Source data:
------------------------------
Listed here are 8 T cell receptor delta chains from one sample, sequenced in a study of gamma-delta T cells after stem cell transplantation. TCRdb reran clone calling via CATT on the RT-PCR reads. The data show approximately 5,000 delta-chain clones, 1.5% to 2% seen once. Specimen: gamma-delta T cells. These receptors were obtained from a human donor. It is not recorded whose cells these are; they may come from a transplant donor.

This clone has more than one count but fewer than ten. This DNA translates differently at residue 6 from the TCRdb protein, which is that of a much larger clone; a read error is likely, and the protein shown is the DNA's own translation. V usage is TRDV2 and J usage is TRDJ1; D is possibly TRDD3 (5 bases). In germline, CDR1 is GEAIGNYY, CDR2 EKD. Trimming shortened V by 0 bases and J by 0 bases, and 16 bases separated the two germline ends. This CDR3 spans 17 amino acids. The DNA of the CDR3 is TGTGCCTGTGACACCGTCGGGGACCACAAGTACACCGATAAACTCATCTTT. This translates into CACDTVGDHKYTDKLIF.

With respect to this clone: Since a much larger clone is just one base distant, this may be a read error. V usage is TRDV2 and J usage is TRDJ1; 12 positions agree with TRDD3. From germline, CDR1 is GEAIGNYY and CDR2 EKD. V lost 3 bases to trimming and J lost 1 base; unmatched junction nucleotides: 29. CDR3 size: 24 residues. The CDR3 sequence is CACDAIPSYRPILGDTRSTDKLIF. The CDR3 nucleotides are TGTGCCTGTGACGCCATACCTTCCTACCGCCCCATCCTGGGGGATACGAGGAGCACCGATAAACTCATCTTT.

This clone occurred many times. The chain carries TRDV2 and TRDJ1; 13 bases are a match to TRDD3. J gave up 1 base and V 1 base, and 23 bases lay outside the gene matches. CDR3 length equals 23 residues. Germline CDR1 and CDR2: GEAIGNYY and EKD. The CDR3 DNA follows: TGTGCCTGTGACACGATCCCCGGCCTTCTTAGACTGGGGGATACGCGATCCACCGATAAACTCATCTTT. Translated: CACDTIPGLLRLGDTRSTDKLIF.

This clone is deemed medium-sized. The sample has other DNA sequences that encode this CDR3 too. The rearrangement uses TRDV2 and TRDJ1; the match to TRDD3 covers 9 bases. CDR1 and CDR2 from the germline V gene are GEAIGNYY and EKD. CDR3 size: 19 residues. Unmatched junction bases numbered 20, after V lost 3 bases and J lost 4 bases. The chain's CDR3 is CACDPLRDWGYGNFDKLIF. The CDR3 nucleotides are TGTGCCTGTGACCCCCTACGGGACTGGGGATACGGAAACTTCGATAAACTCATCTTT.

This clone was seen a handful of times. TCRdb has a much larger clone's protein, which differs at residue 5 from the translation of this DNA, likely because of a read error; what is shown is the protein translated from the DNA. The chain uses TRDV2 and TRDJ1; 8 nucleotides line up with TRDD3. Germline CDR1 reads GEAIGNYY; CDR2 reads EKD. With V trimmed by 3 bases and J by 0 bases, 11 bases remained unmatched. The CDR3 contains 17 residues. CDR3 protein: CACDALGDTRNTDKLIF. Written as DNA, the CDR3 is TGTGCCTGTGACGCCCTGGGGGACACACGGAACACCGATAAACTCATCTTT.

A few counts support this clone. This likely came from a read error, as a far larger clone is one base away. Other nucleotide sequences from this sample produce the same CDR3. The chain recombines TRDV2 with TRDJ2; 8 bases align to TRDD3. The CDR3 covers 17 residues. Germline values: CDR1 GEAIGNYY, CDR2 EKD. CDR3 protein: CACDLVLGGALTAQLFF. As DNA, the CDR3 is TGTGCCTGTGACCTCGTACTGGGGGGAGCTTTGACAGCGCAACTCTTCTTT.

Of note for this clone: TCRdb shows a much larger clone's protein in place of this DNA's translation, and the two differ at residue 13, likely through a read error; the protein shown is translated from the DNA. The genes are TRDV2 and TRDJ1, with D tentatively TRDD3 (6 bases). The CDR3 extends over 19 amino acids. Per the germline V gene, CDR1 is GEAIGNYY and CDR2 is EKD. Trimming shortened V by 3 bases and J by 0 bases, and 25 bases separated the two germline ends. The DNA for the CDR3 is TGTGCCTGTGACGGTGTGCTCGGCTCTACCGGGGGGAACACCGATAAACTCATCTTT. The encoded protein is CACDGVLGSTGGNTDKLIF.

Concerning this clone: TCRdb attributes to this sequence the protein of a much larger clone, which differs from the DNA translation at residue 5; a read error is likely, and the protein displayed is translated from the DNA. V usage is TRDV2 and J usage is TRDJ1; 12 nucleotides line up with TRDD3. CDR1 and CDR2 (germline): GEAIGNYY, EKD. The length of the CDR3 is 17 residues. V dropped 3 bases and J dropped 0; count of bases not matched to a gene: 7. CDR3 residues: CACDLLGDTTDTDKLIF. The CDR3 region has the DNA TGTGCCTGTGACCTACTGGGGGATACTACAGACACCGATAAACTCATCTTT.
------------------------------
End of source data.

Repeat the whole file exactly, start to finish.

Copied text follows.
Listed here are 8 T cell receptor delta chains from one sample, sequenced in a study of gamma-delta T cells after stem cell transplantation. TCRdb reran clone calling via CATT on the RT-PCR reads. The data show approximately 5,000 delta-chain clones, 1.5% to 2% seen once. Specimen: gamma-delta T cells. These receptors were obtained from a human donor. It is not recorded whose cells these are; they may come from a transplant donor.

This clone has more than one count but fewer than ten. This DNA translates differently at residue 6 from the TCRdb protein, which is that of a much larger clone; a read error is likely, and the protein shown is the DNA's own translation. V usage is TRDV2 and J usage is TRDJ1; D is possibly TRDD3 (5 bases). In germline, CDR1 is GEAIGNYY, CDR2 EKD. Trimming shortened V by 0 bases and J by 0 bases, and 16 bases separated the two germline ends. This CDR3 spans 17 amino acids. The DNA of the CDR3 is TGTGCCTGTGACACCGTCGGGGACCACAAGTACACCGATAAACTCATCTTT. This translates into CACDTVGDHKYTDKLIF.

With respect to this clone: Since a much larger clone is just one base distant, this may be a read error. V usage is TRDV2 and J usage is TRDJ1; 12 positions agree with TRDD3. From germline, CDR1 is GEAIGNYY and CDR2 EKD. V lost 3 bases to trimming and J lost 1 base; unmatched junction nucleotides: 29. CDR3 size: 24 residues. The CDR3 sequence is CACDAIPSYRPILGDTRSTDKLIF. The CDR3 nucleotides are TGTGCCTGTGACGCCATACCTTCCTACCGCCCCATCCTGGGGGATACGAGGAGCACCGATAAACTCATCTTT.

This clone occurred many times. The chain carries TRDV2 and TRDJ1; 13 bases are a match to TRDD3. J gave up 1 base and V 1 base, and 23 bases lay outside the gene matches. CDR3 length equals 23 residues. Germline CDR1 and CDR2: GEAIGNYY and EKD. The CDR3 DNA follows: TGTGCCTGTGACACGATCCCCGGCCTTCTTAGACTGGGGGATACGCGATCCACCGATAAACTCATCTTT. Translated: CACDTIPGLLRLGDTRSTDKLIF.

This clone is deemed medium-sized. The sample has other DNA sequences that encode this CDR3 too. The rearrangement uses TRDV2 and TRDJ1; the match to TRDD3 covers 9 bases. CDR1 and CDR2 from the germline V gene are GEAIGNYY and EKD. CDR3 size: 19 residues. Unmatched junction bases numbered 20, after V lost 3 bases and J lost 4 bases. The chain's CDR3 is CACDPLRDWGYGNFDKLIF. The CDR3 nucleotides are TGTGCCTGTGACCCCCTACGGGACTGGGGATACGGAAACTTCGATAAACTCATCTTT.

This clone was seen a handful of times. TCRdb has a much larger clone's protein, which differs at residue 5 from the translation of this DNA, likely because of a read error; what is shown is the protein translated from the DNA. The chain uses TRDV2 and TRDJ1; 8 nucleotides line up with TRDD3. Germline CDR1 reads GEAIGNYY; CDR2 reads EKD. With V trimmed by 3 bases and J by 0 bases, 11 bases remained unmatched. The CDR3 contains 17 residues. CDR3 protein: CACDALGDTRNTDKLIF. Written as DNA, the CDR3 is TGTGCCTGTGACGCCCTGGGGGACACACGGAACACCGATAAACTCATCTTT.

A few counts support this clone. This likely came from a read error, as a far larger clone is one base away. Other nucleotide sequences from this sample produce the same CDR3. The chain recombines TRDV2 with TRDJ2; 8 bases align to TRDD3. The CDR3 covers 17 residues. Germline values: CDR1 GEAIGNYY, CDR2 EKD. CDR3 protein: CACDLVLGGALTAQLFF. As DNA, the CDR3 is TGTGCCTGTGACCTCGTACTGGGGGGAGCTTTGACAGCGCAACTCTTCTTT.

Of note for this clone: TCRdb shows a much larger clone's protein in place of this DNA's translation, and the two differ at residue 13, likely through a read error; the protein shown is translated from the DNA. The genes are TRDV2 and TRDJ1, with D tentatively TRDD3 (6 bases). The CDR3 extends over 19 amino acids. Per the germline V gene, CDR1 is GEAIGNYY and CDR2 is EKD. Trimming shortened V by 3 bases and J by 0 bases, and 25 bases separated the two germline ends. The DNA for the CDR3 is TGTGCCTGTGACGGTGTGCTCGGCTCTACCGGGGGGAACACCGATAAACTCATCTTT. The encoded protein is CACDGVLGSTGGNTDKLIF.

Concerning this clone: TCRdb attributes to this sequence the protein of a much larger clone, which differs from the DNA translation at residue 5; a read error is likely, and the protein displayed is translated from the DNA. V usage is TRDV2 and J usage is TRDJ1; 12 nucleotides line up with TRDD3. CDR1 and CDR2 (germline): GEAIGNYY, EKD. The length of the CDR3 is 17 residues. V dropped 3 bases and J dropped 0; count of bases not matched to a gene: 7. CDR3 residues: CACDLLGDTTDTDKLIF. The CDR3 region has the DNA TGTGCCTGTGACCTACTGGGGGATACTACAGACACCGATAAACTCATCTTT.